The chow hall (dining facility) on base serves edible food. It's nothing to write home about, but the have a nice salad bar that makes up for the mystery meat. Today for lunch they were serving a Caesar salad with grilled chicken. After Scott took a couple bites into his salad, he discovered a latex glove in his salad. All the employees are required to serve wearing these rubber gloves and one must have fallen off and into the salad. Apparently it was never noticed. After the incident was reported, it seemed like everyone on base came up to Scott and offered him apologies. It was pretty gross.

Monday, April 13, 2009

Tell an Afghan, Tell the World

The past week has been pretty depressing. After receiving briefing after briefing from academics about how we are losing the war in Afghanistan and all the things the Americans are doing wrong, it is difficult to understand why I'm putting myself in harms way. If we are to do this country justice, we will be there for at least twenty years (I increased my earlier estimate of ten years after hearing from all these PhD's). Then yesterday we received a classified briefing on all the ways we can get blown up or killed while we're over there. Fun stuff.

Today we started our training by the Army Corps of Engineers Afghanistan District. Four construction quality assurance personnel who spent at least 13 months in Afghanistan taught us about the experience and challenges we will deal with while we're there. It actually sounds like a lot of fun and we'll get to do a lot of outside the box thinking. They told us the living conditions in Afghanistan is circa the 11th century, so the designs/construction methods we use have to be sustainable by the locals. And then in their next statement to us, they say "build lots of solar panels and wind farms." But that's a completely different topic that I won't get into right now. Needless to say, none of my buildings will have solar panels.

I wanted to thank everyone for their comments and support. It's great to know people are finding my blog useful and a somewhat interesting read. :) Scott and I are escaping the base today for some good ol' fashioned fun at Walmart.

Thursday, April 9, 2009

Graduation Day

Yesterday was our graduation from the Pashto language class. I enjoyed learning the language and the culture, even if it was intense. The language sounds like Russian and a little like Spanish and has some cool sounding words. We completed 56 hours of instruction in seven days, so I will have to work hard to keep my proficiency. Below is a picture of me receiving my "diploma" from my instructor, Zalmai. Zalmai is a great teacher and moved to America from Afghanistan in 2003. He shared many stories from his childhood in Afghanistan and they were fascinating.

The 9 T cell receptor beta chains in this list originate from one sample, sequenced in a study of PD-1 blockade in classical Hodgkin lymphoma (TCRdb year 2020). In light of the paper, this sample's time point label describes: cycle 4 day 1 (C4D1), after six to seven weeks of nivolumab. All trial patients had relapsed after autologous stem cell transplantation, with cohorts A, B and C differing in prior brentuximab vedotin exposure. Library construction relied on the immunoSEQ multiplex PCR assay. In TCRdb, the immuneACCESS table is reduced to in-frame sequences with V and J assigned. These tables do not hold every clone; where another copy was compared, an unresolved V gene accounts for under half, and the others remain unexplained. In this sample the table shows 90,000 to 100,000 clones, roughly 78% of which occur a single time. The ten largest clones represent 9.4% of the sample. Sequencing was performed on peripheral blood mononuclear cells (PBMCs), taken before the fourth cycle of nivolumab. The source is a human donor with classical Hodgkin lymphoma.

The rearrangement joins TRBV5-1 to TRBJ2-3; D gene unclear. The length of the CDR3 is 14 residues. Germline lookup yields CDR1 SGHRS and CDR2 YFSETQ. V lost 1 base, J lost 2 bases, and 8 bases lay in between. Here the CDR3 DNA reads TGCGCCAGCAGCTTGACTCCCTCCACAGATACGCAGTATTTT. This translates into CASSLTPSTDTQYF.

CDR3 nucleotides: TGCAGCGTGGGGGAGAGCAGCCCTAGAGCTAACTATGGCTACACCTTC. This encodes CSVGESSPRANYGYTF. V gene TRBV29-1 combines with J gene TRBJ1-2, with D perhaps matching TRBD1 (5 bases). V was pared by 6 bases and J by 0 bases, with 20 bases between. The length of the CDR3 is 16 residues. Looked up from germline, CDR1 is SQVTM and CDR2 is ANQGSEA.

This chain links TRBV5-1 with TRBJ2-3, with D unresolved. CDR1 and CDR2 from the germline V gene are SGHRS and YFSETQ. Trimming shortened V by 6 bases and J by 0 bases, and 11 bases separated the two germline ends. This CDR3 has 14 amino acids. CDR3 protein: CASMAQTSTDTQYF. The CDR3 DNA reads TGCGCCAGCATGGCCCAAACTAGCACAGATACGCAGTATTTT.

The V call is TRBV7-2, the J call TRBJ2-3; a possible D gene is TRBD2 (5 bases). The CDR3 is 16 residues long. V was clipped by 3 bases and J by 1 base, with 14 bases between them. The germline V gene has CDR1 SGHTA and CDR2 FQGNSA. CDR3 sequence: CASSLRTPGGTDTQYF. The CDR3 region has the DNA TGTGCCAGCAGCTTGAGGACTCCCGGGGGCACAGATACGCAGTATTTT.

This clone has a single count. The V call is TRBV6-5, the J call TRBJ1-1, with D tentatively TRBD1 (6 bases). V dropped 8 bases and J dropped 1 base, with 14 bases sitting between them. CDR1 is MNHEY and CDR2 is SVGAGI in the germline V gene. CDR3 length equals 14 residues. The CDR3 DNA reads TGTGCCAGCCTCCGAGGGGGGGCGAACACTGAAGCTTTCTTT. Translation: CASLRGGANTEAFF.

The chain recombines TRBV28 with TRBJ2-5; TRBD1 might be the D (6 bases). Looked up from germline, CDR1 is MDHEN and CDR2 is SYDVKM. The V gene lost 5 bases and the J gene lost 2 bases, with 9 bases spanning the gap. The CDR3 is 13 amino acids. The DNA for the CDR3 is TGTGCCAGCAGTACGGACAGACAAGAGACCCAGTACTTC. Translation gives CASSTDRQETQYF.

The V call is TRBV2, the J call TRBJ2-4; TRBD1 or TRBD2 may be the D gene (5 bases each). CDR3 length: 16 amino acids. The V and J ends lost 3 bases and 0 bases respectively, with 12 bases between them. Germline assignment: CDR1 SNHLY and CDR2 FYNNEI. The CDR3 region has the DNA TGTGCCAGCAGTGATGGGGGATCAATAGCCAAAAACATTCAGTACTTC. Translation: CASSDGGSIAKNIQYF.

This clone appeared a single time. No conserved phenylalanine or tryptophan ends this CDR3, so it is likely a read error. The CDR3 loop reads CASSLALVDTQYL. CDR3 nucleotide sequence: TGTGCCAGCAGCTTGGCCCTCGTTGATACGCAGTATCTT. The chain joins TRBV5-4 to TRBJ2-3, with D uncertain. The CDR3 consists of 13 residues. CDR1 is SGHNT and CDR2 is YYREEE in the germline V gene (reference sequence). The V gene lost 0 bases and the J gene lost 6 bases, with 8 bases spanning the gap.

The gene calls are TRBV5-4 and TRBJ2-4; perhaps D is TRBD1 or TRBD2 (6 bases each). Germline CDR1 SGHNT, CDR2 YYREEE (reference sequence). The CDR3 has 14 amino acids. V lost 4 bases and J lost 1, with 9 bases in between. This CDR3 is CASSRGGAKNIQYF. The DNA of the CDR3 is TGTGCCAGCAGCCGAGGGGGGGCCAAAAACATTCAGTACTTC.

After graduation our class escaped from base and went to a traditional Afghan restaurant in Bloomington called Samira's. The food was amazing! I am looking forward to good eating once we're in country. For dinner I had manto, which is a thin dumpling filled with shredded beef and onions, topped with a yogurt sauce. It was delicious!

Saturday, April 4, 2009

Miss New York

The Army is considered to a "macho" and "hooah" branch of the military, am I right? Then why on earth do they require their soldiers to wear their reflective belts like sashes? Navy (including Marines) and Air Force personnel must wear their reflective belts around their waist. But not here on Camp Atterbury. We must follow every Army rule.

Friday, April 3, 2009

Taking Sips from a Fire Hydrant

The first part of our pre-deployment training is a cultural and language training class. For eight hours a day we learn how to speak Phasto, the native language where we will be going in Afghanistan. It is very exhausting and by the end of the first hour my brain is fried. At the end of the day, I can't remember a single thing I've learned, forcing me to study when I get back to my dorm (which is pictured below). After the language training, we have an hour and a half lecture on various topics about Afghanistan. I haven't been impressed thus far.

The barracks have four wings with bathrooms/showers in the middle. We only have five females right now since only a small group are here for the language and cultural training. We should have more females trickle in over the next week and then we should be full when the regular combat skills training (CST) kicks off at the end of the month.

My humble bed below. The Air Force knows how to do quality of life, but the Army...not so much.

Wednesday, April 1, 2009

We're in the Army Now

Life in the Army is very different! Camp Atterbury is considered to be a forward operating base, so it's like we are already deployed. We are not allowed to have any fun (drink alcohol, wear civilian clothes, possess pornography, leave the base, drive or ride in a personally owned vehicle). The Army also does a lot of waiting around. We were told to be at Camp Atterbury on 31 March when our class doesn't start until 2 April. Today Scott and I tasted Army food at the chow hall, used the computers at the USO and worked out at the gym, which is actually pretty nice. Scott and I are not allowed to visit each other's barracks, so...

Tomorrow our cultural and language class starts. I will write more about that later and post some pictures of my barracks.